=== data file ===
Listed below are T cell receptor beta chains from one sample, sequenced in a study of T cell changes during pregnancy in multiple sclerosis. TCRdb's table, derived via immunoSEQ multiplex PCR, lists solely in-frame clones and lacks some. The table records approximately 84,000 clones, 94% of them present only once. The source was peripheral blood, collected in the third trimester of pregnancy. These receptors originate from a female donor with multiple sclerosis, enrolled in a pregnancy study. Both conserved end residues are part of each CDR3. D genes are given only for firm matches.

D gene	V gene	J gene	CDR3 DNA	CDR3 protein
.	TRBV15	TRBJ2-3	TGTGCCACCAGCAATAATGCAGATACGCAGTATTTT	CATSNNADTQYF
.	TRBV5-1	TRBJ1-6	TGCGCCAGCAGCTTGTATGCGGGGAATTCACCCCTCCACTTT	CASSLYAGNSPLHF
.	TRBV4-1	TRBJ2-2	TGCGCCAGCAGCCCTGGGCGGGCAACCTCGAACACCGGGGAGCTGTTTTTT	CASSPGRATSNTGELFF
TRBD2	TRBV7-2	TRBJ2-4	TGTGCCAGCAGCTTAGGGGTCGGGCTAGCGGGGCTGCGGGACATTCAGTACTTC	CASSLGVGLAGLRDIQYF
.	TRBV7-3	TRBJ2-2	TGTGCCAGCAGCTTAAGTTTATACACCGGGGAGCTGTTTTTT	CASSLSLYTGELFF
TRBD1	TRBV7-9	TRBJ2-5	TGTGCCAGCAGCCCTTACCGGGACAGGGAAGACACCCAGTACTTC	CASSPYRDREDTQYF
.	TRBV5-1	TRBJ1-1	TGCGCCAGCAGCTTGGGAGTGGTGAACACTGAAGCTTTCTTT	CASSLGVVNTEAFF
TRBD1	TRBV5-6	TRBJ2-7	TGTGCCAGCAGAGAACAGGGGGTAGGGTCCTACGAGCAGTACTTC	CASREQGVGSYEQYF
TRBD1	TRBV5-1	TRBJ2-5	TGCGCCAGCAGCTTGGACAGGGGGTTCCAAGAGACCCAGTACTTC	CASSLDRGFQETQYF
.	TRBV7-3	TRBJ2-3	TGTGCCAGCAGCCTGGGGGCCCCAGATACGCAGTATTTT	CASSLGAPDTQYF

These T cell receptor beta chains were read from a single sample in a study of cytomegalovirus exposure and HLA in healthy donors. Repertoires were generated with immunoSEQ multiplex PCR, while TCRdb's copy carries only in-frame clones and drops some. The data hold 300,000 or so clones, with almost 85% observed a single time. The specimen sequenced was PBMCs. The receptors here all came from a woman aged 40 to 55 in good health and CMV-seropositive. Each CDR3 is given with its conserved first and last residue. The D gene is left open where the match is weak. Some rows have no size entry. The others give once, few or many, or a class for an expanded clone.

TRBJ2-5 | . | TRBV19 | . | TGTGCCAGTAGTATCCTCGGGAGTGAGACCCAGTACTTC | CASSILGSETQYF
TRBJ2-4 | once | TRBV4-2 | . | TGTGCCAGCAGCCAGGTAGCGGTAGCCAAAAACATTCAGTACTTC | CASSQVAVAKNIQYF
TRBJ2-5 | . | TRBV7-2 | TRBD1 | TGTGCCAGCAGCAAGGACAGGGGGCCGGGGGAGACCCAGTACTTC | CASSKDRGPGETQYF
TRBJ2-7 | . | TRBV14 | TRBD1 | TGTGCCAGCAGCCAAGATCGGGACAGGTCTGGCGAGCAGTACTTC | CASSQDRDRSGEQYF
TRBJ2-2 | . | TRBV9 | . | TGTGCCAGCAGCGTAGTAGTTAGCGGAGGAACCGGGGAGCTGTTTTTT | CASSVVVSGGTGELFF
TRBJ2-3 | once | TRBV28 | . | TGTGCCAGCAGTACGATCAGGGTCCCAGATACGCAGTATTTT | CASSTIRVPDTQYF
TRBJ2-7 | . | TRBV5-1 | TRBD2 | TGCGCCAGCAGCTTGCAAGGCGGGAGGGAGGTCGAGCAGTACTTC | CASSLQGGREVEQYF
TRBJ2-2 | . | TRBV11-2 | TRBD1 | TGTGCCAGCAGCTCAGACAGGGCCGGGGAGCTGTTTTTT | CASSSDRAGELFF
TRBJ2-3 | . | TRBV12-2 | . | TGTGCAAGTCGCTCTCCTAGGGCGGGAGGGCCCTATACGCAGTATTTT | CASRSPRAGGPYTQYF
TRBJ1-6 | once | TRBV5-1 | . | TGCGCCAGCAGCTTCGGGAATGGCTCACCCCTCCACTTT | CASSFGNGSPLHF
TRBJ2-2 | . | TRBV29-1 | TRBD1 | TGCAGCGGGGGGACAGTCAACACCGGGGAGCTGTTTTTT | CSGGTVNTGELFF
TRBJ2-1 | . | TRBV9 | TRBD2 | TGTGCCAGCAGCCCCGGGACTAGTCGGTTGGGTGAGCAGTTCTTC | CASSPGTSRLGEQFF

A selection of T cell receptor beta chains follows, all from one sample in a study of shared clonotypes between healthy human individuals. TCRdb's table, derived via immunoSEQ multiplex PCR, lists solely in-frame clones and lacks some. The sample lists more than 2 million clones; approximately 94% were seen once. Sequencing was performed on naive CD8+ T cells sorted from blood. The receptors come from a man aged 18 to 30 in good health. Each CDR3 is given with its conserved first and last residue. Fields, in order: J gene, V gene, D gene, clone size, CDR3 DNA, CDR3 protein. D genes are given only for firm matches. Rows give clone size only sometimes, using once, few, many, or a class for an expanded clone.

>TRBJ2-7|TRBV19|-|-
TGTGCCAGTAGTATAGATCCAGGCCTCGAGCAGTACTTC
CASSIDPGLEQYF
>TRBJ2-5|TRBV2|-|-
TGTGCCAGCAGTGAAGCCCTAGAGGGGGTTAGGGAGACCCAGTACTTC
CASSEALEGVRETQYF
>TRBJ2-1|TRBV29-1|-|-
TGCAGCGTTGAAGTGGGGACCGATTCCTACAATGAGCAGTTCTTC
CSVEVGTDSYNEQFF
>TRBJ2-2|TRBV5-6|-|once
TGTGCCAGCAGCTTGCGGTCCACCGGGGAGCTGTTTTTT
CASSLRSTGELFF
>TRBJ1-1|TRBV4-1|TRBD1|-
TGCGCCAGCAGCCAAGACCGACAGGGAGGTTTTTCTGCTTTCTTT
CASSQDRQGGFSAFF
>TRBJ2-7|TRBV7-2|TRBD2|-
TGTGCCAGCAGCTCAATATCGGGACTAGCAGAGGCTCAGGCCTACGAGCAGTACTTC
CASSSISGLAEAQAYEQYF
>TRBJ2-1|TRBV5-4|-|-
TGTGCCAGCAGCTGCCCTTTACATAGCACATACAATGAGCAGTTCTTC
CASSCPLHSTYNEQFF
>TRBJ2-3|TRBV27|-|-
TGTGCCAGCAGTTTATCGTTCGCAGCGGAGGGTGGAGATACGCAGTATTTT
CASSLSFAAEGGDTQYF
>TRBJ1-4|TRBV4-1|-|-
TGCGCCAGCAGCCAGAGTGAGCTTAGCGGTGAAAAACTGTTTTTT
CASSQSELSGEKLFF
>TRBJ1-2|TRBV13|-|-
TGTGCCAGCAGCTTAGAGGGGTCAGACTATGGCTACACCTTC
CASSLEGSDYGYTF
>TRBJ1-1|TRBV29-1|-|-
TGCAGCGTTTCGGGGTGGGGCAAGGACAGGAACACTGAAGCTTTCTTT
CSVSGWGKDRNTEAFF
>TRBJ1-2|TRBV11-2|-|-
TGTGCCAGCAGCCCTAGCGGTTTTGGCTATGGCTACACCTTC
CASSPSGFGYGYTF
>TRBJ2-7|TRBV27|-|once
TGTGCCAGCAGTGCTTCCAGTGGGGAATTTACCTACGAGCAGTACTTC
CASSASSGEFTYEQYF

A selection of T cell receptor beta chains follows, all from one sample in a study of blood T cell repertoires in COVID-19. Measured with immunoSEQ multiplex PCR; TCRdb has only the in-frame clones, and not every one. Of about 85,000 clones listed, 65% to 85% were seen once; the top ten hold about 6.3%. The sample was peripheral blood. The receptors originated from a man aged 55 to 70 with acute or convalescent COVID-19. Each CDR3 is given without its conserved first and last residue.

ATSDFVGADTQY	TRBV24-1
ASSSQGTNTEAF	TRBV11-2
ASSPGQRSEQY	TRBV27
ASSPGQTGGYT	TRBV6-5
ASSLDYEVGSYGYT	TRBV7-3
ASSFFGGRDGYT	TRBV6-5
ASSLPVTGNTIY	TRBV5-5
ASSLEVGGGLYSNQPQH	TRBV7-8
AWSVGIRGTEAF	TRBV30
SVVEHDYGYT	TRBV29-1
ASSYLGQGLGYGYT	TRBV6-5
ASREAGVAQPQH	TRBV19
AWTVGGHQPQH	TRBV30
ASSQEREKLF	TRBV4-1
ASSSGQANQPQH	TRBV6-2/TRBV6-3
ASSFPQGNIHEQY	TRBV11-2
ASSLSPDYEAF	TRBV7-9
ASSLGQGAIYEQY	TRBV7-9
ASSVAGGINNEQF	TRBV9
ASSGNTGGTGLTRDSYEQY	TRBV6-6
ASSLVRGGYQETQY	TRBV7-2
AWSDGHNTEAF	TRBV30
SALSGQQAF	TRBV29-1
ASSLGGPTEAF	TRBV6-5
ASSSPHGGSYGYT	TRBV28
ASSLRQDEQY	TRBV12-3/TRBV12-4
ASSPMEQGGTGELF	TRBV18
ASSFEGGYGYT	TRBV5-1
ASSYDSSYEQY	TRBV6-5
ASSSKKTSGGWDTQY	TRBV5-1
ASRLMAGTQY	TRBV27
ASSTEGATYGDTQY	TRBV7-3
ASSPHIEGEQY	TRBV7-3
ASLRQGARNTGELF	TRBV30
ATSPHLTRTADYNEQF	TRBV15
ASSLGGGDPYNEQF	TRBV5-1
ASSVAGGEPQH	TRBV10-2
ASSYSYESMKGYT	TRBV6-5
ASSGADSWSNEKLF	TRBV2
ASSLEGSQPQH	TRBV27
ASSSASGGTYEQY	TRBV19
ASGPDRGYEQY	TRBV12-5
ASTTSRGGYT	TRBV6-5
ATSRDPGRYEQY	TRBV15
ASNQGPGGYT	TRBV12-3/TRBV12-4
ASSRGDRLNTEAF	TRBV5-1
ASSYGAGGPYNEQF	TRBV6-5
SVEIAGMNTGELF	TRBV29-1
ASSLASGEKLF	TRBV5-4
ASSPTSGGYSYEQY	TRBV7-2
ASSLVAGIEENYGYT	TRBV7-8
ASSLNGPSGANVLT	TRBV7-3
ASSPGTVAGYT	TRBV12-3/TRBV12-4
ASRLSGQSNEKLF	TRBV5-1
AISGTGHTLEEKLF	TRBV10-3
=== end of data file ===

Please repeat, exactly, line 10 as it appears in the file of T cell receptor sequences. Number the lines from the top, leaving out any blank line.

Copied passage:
TRBD1	TRBV5-6	TRBJ2-7	TGTGCCAGCAGAGAACAGGGGGTAGGGTCCTACGAGCAGTACTTC	CASREQGVGSYEQYF